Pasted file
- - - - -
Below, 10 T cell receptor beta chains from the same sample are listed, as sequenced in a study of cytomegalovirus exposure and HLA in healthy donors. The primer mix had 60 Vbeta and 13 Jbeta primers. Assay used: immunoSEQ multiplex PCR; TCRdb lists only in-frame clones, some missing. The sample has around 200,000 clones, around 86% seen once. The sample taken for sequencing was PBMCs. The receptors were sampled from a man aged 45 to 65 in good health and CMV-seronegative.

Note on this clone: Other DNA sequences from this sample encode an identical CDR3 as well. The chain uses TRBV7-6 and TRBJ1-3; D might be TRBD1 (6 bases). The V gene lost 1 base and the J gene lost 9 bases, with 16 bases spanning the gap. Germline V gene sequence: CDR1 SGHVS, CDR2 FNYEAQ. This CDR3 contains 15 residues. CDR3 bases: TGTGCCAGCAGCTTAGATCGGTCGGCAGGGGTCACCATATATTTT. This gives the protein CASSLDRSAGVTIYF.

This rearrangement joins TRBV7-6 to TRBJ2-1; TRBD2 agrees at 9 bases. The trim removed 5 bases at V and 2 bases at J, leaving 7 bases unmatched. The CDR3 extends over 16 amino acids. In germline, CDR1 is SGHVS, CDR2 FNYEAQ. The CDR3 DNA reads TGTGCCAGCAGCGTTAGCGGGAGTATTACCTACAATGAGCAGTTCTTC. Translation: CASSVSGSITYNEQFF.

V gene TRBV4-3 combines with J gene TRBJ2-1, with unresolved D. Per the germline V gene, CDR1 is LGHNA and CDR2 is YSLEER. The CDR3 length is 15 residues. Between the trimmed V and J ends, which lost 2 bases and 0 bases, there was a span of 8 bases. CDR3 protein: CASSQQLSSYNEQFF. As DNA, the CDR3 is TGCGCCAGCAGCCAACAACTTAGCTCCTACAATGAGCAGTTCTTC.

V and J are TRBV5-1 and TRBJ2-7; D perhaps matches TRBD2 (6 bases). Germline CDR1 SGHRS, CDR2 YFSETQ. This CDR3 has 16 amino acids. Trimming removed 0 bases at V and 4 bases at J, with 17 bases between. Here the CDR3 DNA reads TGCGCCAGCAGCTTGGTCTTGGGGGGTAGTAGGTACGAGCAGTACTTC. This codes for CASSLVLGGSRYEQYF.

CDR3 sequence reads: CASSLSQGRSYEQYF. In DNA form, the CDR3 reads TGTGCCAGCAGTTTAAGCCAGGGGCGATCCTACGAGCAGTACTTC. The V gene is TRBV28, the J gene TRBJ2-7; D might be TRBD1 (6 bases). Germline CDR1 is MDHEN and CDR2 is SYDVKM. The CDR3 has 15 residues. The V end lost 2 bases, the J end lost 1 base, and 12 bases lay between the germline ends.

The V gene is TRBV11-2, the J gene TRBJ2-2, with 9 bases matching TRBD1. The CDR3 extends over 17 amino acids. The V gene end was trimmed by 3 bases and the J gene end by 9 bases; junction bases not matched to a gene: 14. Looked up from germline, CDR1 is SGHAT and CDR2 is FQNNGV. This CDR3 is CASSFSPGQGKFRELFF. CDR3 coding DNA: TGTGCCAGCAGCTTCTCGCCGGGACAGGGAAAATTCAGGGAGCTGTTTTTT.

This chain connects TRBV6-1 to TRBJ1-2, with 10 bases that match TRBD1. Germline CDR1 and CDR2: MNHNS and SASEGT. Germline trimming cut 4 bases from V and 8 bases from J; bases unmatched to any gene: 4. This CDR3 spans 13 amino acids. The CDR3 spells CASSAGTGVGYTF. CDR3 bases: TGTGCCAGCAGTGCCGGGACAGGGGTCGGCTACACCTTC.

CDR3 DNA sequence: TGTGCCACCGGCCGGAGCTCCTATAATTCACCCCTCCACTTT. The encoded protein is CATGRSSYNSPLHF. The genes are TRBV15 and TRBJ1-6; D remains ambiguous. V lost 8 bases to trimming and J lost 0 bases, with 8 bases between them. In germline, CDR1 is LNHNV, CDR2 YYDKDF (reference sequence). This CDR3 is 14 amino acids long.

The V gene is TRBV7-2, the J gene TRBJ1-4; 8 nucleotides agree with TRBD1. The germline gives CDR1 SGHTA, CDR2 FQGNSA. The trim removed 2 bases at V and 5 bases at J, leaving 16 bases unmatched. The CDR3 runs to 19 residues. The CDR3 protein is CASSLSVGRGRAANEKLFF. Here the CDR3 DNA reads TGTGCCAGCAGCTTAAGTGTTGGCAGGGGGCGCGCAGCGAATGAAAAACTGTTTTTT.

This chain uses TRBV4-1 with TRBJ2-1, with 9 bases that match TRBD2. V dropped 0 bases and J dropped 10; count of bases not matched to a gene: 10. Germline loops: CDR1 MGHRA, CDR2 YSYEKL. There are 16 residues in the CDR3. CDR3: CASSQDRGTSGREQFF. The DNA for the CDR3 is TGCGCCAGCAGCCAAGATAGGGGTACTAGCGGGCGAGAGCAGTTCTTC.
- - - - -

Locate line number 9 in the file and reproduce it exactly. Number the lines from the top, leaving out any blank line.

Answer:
CDR3 DNA sequence: TGTGCCACCGGCCGGAGCTCCTATAATTCACCCCTCCACTTT. The encoded protein is CATGRSSYNSPLHF. The genes are TRBV15 and TRBJ1-6; D remains ambiguous. V lost 8 bases to trimming and J lost 0 bases, with 8 bases between them. In germline, CDR1 is LNHNV, CDR2 YYDKDF (reference sequence). This CDR3 is 14 amino acids long.